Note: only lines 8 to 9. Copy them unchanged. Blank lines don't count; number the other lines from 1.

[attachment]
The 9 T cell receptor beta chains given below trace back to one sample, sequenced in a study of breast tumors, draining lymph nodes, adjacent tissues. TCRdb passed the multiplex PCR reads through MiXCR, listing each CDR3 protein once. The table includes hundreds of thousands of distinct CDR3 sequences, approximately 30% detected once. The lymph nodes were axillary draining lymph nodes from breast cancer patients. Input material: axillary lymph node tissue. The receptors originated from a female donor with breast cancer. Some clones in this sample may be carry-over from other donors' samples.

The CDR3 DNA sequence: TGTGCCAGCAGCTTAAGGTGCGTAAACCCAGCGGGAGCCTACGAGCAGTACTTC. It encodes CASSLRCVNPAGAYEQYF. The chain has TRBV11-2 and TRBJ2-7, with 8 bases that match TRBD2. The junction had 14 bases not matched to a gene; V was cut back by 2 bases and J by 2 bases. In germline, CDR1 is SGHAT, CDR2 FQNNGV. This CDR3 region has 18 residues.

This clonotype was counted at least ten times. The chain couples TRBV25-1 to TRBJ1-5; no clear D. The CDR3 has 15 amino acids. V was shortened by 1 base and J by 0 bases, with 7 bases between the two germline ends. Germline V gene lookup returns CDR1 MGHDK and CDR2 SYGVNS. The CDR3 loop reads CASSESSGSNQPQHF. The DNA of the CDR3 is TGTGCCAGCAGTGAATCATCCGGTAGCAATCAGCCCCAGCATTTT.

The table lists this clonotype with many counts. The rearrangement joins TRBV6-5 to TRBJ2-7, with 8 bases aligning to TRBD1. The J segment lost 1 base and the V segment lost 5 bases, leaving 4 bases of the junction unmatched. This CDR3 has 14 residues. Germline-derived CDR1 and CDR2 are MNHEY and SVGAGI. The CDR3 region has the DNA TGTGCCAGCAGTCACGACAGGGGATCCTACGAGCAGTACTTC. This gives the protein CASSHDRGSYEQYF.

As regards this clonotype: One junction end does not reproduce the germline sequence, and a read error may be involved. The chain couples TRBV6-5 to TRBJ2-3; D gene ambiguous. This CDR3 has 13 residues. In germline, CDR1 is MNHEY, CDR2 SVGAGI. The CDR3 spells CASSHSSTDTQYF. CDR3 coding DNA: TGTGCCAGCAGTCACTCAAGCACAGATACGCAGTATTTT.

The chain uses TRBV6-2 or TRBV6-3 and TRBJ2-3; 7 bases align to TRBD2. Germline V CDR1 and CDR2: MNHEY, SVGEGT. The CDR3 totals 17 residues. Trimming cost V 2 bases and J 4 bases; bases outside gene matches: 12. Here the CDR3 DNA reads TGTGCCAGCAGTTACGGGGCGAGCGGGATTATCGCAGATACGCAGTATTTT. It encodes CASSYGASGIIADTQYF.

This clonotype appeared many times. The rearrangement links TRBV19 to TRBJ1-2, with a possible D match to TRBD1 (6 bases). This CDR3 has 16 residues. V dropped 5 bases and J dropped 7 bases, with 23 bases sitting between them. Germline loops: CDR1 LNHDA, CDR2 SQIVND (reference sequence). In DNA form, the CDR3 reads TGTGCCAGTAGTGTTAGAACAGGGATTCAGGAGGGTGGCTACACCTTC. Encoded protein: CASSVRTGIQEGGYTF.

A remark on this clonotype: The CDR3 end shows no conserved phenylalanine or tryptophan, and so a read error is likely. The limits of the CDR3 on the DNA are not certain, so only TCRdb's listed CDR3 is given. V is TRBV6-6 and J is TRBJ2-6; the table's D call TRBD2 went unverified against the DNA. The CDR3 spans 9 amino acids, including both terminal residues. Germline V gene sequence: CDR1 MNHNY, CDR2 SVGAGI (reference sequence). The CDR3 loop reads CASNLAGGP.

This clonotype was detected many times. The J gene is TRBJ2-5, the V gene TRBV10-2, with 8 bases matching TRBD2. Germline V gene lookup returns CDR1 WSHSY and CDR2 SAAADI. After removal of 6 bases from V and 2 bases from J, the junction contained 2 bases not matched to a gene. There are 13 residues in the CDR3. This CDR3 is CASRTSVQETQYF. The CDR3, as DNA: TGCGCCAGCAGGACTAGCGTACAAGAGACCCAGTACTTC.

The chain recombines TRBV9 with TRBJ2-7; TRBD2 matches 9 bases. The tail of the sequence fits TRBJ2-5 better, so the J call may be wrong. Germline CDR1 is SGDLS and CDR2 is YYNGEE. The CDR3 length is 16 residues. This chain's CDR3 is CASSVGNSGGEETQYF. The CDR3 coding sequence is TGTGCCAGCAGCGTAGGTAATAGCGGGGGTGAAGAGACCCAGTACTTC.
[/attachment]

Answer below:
A remark on this clonotype: The CDR3 end shows no conserved phenylalanine or tryptophan, and so a read error is likely. The limits of the CDR3 on the DNA are not certain, so only TCRdb's listed CDR3 is given. V is TRBV6-6 and J is TRBJ2-6; the table's D call TRBD2 went unverified against the DNA. The CDR3 spans 9 amino acids, including both terminal residues. Germline V gene sequence: CDR1 MNHNY, CDR2 SVGAGI (reference sequence). The CDR3 loop reads CASNLAGGP.

This clonotype was detected many times. The J gene is TRBJ2-5, the V gene TRBV10-2, with 8 bases matching TRBD2. Germline V gene lookup returns CDR1 WSHSY and CDR2 SAAADI. After removal of 6 bases from V and 2 bases from J, the junction contained 2 bases not matched to a gene. There are 13 residues in the CDR3. This CDR3 is CASRTSVQETQYF. The CDR3, as DNA: TGCGCCAGCAGGACTAGCGTACAAGAGACCCAGTACTTC.